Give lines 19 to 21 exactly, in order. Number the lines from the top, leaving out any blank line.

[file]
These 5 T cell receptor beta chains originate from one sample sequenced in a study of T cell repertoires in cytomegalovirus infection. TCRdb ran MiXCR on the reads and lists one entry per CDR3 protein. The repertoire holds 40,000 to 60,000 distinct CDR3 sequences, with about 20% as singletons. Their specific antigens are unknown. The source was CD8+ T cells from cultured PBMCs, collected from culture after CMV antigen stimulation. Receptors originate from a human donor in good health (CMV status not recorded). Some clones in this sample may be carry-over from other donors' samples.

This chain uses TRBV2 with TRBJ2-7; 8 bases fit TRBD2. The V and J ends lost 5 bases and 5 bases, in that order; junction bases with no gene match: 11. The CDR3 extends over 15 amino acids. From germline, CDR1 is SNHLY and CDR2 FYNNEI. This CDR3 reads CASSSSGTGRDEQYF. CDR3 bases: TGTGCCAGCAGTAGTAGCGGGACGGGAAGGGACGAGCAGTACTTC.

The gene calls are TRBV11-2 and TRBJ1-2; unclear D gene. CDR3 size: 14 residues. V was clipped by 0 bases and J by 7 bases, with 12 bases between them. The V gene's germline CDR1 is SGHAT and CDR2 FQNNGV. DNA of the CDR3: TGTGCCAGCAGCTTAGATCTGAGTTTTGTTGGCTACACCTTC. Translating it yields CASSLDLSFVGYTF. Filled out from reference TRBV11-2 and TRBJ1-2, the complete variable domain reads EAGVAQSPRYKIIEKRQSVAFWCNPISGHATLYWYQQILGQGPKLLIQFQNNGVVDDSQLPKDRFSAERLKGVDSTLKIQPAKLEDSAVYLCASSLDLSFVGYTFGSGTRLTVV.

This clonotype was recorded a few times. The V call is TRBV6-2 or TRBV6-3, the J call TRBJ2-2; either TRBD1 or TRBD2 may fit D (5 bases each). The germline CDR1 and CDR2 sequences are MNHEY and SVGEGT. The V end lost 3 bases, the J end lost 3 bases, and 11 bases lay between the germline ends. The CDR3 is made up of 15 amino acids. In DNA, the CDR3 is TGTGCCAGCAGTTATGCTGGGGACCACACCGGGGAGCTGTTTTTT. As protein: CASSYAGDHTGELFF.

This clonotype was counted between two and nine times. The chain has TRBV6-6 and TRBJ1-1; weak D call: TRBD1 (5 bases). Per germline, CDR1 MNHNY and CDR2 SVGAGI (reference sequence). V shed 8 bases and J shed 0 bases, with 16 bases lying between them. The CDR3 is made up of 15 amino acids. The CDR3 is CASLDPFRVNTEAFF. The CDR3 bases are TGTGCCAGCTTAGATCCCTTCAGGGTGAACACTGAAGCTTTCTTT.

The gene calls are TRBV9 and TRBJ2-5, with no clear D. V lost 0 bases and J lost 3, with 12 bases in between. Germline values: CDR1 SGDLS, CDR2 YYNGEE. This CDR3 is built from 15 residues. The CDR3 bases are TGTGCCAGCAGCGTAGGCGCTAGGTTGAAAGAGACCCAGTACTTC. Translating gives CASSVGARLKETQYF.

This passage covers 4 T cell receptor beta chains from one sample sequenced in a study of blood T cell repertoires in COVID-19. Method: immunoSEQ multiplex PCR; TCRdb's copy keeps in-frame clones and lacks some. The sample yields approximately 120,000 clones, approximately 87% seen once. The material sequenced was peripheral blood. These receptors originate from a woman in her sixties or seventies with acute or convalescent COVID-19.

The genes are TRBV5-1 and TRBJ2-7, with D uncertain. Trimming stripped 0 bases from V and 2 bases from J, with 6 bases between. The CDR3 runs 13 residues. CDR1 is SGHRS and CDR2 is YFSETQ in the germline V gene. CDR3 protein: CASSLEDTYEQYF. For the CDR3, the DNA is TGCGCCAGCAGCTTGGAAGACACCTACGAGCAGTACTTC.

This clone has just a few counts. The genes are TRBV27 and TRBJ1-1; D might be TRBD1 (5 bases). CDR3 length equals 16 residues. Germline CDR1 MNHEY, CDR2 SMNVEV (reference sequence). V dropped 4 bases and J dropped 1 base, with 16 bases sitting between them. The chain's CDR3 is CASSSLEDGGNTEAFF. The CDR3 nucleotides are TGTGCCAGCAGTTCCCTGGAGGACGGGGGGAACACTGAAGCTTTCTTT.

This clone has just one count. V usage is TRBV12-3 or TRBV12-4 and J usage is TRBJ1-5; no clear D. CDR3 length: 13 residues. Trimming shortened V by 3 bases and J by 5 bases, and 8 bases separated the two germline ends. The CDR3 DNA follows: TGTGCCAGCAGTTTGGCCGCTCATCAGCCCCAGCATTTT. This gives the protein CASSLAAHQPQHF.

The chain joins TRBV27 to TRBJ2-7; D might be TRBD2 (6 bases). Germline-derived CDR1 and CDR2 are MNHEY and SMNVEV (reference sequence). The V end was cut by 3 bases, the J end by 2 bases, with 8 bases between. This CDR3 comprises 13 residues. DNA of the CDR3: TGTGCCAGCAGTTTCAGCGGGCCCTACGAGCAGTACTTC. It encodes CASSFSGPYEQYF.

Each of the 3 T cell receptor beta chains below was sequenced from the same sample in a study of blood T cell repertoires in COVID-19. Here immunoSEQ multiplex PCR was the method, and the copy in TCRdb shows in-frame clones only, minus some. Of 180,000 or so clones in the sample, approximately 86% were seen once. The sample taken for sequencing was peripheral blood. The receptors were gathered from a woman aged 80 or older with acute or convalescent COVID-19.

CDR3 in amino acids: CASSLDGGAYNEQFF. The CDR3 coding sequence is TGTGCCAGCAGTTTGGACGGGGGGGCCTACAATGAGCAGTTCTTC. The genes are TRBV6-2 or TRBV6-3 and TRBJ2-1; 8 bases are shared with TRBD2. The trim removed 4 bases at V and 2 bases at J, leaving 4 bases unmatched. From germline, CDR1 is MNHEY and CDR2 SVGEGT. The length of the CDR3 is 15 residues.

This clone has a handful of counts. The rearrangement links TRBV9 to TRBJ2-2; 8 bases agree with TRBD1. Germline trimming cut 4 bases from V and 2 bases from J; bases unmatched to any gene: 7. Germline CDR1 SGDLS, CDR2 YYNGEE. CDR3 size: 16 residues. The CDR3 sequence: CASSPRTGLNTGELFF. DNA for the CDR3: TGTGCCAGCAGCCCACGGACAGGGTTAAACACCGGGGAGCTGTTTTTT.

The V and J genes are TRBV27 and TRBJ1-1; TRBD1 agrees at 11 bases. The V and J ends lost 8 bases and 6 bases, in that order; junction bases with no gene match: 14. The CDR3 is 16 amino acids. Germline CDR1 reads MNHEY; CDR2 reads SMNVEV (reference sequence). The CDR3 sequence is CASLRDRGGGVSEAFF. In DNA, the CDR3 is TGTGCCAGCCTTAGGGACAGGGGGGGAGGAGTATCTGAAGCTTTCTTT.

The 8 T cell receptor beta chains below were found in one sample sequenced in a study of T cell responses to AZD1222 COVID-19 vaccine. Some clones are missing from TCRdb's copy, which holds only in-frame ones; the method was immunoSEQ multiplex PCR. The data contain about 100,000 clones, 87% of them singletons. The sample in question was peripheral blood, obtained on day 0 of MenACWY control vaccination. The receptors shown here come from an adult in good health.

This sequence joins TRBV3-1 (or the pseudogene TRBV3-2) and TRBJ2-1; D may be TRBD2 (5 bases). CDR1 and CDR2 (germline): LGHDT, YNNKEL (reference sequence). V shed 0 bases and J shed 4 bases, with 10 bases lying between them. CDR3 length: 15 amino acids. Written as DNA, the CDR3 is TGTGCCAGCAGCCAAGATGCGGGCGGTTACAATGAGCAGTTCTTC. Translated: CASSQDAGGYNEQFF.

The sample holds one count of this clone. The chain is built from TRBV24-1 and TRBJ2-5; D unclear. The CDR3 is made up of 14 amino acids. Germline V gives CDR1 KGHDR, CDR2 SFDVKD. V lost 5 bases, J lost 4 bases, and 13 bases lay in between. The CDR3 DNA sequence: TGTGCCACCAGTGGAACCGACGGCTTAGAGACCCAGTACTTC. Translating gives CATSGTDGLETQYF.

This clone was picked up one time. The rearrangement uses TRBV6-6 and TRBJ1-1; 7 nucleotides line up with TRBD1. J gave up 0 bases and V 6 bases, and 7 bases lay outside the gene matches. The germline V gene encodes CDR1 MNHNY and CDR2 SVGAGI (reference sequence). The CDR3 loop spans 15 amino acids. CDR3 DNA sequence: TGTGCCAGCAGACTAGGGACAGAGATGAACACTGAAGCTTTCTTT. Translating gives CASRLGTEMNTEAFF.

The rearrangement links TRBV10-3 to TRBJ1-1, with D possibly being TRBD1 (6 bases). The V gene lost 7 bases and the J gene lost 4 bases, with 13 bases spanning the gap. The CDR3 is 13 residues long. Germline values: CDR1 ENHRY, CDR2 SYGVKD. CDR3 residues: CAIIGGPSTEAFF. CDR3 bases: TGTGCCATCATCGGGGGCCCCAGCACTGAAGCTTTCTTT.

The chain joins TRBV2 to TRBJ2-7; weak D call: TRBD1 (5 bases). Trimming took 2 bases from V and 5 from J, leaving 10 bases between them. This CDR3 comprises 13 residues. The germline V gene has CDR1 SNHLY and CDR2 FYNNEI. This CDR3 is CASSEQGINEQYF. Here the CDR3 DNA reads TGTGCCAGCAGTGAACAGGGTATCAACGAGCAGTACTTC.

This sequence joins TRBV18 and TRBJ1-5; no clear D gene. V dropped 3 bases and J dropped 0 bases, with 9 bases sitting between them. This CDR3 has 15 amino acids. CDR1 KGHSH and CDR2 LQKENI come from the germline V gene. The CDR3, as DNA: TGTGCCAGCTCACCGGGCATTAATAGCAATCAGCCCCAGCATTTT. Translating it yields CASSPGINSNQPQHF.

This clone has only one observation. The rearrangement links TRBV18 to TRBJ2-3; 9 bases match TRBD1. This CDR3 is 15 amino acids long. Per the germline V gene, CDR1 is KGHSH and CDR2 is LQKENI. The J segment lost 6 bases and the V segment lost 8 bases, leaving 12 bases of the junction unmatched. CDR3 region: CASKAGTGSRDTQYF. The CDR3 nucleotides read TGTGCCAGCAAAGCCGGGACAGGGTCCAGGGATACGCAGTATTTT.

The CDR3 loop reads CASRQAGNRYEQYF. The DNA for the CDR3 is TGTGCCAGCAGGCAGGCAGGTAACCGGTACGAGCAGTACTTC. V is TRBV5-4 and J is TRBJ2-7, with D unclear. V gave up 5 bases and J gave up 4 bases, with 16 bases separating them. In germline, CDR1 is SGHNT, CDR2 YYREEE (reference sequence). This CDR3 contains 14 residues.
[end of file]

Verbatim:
This clone was picked up one time. The rearrangement uses TRBV6-6 and TRBJ1-1; 7 nucleotides line up with TRBD1. J gave up 0 bases and V 6 bases, and 7 bases lay outside the gene matches. The germline V gene encodes CDR1 MNHNY and CDR2 SVGAGI (reference sequence). The CDR3 loop spans 15 amino acids. CDR3 DNA sequence: TGTGCCAGCAGACTAGGGACAGAGATGAACACTGAAGCTTTCTTT. Translating gives CASRLGTEMNTEAFF.

The rearrangement links TRBV10-3 to TRBJ1-1, with D possibly being TRBD1 (6 bases). The V gene lost 7 bases and the J gene lost 4 bases, with 13 bases spanning the gap. The CDR3 is 13 residues long. Germline values: CDR1 ENHRY, CDR2 SYGVKD. CDR3 residues: CAIIGGPSTEAFF. CDR3 bases: TGTGCCATCATCGGGGGCCCCAGCACTGAAGCTTTCTTT.

The chain joins TRBV2 to TRBJ2-7; weak D call: TRBD1 (5 bases). Trimming took 2 bases from V and 5 from J, leaving 10 bases between them. This CDR3 comprises 13 residues. The germline V gene has CDR1 SNHLY and CDR2 FYNNEI. This CDR3 is CASSEQGINEQYF. Here the CDR3 DNA reads TGTGCCAGCAGTGAACAGGGTATCAACGAGCAGTACTTC.